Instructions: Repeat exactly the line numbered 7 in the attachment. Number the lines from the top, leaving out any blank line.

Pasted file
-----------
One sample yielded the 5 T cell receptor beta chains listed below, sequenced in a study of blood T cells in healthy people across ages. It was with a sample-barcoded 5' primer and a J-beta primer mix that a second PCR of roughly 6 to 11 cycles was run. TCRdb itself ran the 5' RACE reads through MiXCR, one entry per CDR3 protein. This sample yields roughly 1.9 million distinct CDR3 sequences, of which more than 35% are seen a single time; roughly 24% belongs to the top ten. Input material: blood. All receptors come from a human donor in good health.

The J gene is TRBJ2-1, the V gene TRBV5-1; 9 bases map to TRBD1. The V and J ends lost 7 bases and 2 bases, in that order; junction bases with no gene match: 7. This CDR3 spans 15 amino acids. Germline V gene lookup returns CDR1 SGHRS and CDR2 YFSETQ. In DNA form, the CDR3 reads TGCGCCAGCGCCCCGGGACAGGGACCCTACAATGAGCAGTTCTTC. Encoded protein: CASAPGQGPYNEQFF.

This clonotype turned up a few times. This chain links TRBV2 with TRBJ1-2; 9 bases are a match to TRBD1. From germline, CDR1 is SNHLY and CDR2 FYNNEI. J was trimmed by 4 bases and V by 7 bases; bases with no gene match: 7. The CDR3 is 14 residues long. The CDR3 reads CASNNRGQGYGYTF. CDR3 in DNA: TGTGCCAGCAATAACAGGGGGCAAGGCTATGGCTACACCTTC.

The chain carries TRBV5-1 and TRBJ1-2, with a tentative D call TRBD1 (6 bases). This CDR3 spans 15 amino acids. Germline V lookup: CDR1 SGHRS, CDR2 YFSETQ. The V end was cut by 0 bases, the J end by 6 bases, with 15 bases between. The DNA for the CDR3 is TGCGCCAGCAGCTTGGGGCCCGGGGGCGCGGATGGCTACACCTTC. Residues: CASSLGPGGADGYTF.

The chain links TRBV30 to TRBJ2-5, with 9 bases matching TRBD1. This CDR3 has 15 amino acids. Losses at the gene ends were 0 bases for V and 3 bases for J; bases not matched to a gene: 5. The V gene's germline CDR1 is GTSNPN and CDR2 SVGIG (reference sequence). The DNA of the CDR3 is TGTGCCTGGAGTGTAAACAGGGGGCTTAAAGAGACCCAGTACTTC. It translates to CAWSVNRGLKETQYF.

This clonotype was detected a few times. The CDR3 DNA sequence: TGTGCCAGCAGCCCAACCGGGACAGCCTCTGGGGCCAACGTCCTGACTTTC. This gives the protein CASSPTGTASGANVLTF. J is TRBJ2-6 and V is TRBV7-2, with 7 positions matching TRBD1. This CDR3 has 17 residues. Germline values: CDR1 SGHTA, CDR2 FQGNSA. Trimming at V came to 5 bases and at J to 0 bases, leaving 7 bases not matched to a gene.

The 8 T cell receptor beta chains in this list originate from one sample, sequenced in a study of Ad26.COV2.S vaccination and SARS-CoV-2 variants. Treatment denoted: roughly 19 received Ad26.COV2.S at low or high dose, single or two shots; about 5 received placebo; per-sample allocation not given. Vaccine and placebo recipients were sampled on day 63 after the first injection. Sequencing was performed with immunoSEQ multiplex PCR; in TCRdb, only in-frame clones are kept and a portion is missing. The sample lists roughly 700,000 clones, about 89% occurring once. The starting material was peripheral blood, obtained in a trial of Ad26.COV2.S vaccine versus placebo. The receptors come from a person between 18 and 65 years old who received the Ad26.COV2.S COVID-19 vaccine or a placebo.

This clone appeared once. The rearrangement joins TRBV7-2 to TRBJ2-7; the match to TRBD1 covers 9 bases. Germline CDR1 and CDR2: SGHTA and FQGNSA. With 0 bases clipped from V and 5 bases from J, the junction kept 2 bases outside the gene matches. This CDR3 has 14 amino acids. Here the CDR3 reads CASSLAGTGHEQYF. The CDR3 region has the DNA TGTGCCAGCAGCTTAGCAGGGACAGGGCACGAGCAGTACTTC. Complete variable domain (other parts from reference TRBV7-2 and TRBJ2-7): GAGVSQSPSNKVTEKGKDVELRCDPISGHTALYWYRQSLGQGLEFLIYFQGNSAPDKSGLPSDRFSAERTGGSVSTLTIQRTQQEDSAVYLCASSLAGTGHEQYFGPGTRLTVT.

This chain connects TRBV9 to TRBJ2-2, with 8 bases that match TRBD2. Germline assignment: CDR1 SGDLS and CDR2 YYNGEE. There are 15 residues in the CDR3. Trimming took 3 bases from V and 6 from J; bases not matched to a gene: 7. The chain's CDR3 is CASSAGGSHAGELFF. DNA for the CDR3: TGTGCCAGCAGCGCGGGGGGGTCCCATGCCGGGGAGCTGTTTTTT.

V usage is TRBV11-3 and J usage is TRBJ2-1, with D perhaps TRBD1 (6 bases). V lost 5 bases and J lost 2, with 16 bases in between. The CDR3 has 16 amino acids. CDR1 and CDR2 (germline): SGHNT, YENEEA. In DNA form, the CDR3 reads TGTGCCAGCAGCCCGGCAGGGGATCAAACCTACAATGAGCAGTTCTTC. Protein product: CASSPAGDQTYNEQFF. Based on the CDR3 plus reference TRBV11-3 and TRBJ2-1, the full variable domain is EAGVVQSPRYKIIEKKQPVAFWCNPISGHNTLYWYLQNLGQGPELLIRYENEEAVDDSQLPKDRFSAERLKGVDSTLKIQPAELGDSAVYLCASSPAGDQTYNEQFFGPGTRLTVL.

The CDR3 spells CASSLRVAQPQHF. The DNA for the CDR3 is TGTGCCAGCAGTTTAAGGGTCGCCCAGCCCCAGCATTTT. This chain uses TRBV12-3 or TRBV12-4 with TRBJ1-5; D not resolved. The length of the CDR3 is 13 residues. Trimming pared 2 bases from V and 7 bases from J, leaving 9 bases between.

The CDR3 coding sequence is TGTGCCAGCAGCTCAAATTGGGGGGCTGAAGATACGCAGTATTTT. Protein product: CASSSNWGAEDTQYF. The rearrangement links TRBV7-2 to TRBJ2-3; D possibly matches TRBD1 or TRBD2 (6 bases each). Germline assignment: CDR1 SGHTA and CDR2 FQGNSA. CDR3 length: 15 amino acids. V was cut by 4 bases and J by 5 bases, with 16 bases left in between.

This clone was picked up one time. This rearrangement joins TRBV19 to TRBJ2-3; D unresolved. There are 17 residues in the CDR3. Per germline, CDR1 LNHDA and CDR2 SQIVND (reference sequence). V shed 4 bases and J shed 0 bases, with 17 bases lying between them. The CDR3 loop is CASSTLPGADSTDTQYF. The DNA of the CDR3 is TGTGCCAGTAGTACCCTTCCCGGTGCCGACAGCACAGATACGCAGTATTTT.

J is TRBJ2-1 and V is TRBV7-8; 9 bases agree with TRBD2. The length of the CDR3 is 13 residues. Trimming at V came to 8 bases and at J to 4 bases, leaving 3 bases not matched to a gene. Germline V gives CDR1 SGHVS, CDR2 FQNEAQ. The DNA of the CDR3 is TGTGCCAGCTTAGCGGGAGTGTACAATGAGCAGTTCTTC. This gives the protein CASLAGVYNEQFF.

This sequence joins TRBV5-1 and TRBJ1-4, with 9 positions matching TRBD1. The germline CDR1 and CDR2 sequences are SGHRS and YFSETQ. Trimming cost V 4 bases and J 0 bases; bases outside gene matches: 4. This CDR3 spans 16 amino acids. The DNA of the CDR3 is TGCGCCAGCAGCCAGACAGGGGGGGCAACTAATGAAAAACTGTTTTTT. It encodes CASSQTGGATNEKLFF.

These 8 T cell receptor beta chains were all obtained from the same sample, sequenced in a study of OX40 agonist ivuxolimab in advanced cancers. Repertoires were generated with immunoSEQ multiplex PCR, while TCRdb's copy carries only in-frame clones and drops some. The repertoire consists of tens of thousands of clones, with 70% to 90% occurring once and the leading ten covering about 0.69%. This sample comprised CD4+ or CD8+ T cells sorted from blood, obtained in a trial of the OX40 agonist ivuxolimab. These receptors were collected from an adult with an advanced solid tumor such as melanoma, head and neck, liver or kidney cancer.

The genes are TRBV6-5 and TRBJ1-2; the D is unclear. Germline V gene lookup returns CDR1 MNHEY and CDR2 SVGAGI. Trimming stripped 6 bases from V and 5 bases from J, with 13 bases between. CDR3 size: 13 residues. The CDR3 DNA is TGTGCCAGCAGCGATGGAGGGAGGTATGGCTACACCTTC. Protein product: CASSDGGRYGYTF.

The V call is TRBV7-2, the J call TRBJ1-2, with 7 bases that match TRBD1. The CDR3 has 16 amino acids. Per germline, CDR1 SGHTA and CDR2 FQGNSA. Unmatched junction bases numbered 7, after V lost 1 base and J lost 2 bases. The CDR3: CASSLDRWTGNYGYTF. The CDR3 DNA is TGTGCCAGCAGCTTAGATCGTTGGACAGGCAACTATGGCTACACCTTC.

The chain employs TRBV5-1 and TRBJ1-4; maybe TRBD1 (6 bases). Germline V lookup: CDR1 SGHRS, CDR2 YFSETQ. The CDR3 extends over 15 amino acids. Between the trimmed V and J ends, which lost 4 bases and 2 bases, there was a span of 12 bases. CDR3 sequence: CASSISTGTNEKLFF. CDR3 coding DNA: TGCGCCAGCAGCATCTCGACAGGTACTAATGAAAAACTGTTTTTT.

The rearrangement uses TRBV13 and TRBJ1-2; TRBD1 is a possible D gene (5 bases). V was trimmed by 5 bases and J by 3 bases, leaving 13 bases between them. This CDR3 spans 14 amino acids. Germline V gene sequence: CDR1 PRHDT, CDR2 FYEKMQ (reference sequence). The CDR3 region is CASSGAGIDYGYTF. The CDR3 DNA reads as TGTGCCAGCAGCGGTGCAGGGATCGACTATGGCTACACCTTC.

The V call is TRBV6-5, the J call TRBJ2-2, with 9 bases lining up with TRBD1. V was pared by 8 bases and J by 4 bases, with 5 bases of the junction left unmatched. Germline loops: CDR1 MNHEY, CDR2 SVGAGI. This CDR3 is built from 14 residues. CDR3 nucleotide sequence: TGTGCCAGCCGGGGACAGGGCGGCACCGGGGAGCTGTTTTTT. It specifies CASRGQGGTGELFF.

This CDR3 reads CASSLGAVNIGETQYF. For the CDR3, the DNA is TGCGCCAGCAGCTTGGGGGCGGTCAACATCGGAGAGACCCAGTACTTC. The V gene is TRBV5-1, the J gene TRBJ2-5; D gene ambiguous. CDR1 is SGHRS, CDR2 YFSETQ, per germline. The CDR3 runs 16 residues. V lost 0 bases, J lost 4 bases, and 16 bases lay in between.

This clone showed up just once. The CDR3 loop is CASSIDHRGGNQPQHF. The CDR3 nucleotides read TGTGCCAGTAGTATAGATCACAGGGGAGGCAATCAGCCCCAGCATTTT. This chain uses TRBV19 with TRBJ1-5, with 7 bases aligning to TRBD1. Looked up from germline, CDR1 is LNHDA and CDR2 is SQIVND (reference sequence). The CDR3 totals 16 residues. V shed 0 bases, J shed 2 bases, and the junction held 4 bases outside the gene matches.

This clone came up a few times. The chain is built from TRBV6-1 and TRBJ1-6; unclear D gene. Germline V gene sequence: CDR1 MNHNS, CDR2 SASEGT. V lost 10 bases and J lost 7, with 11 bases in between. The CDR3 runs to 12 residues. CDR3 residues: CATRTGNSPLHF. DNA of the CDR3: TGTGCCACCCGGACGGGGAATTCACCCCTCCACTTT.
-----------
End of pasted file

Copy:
The 8 T cell receptor beta chains in this list originate from one sample, sequenced in a study of Ad26.COV2.S vaccination and SARS-CoV-2 variants. Treatment denoted: roughly 19 received Ad26.COV2.S at low or high dose, single or two shots; about 5 received placebo; per-sample allocation not given. Vaccine and placebo recipients were sampled on day 63 after the first injection. Sequencing was performed with immunoSEQ multiplex PCR; in TCRdb, only in-frame clones are kept and a portion is missing. The sample lists roughly 700,000 clones, about 89% occurring once. The starting material was peripheral blood, obtained in a trial of Ad26.COV2.S vaccine versus placebo. The receptors come from a person between 18 and 65 years old who received the Ad26.COV2.S COVID-19 vaccine or a placebo.